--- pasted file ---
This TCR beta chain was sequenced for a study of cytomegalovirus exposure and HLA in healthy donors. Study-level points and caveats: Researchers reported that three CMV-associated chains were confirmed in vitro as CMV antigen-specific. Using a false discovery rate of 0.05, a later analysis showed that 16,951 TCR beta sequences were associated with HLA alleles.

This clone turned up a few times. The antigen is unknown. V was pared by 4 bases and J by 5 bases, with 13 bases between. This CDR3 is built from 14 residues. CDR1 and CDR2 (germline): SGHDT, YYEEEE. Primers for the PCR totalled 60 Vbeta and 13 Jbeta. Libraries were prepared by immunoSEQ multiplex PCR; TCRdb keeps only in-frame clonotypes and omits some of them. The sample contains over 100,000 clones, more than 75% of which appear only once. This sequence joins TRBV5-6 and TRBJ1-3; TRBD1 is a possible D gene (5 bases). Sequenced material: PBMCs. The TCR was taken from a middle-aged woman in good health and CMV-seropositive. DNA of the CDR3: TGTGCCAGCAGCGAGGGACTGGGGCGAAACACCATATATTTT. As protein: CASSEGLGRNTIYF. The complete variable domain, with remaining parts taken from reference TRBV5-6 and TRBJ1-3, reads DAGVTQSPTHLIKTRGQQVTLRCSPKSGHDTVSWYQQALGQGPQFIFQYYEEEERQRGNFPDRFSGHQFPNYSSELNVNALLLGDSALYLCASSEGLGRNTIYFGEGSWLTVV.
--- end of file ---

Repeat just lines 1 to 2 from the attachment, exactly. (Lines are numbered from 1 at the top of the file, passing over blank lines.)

This TCR beta chain was sequenced for a study of cytomegalovirus exposure and HLA in healthy donors. Study-level points and caveats: Researchers reported that three CMV-associated chains were confirmed in vitro as CMV antigen-specific. Using a false discovery rate of 0.05, a later analysis showed that 16,951 TCR beta sequences were associated with HLA alleles.

This clone turned up a few times. The antigen is unknown. V was pared by 4 bases and J by 5 bases, with 13 bases between. This CDR3 is built from 14 residues. CDR1 and CDR2 (germline): SGHDT, YYEEEE. Primers for the PCR totalled 60 Vbeta and 13 Jbeta. Libraries were prepared by immunoSEQ multiplex PCR; TCRdb keeps only in-frame clonotypes and omits some of them. The sample contains over 100,000 clones, more than 75% of which appear only once. This sequence joins TRBV5-6 and TRBJ1-3; TRBD1 is a possible D gene (5 bases). Sequenced material: PBMCs. The TCR was taken from a middle-aged woman in good health and CMV-seropositive. DNA of the CDR3: TGTGCCAGCAGCGAGGGACTGGGGCGAAACACCATATATTTT. As protein: CASSEGLGRNTIYF. The complete variable domain, with remaining parts taken from reference TRBV5-6 and TRBJ1-3, reads DAGVTQSPTHLIKTRGQQVTLRCSPKSGHDTVSWYQQALGQGPQFIFQYYEEEERQRGNFPDRFSGHQFPNYSSELNVNALLLGDSALYLCASSEGLGRNTIYFGEGSWLTVV.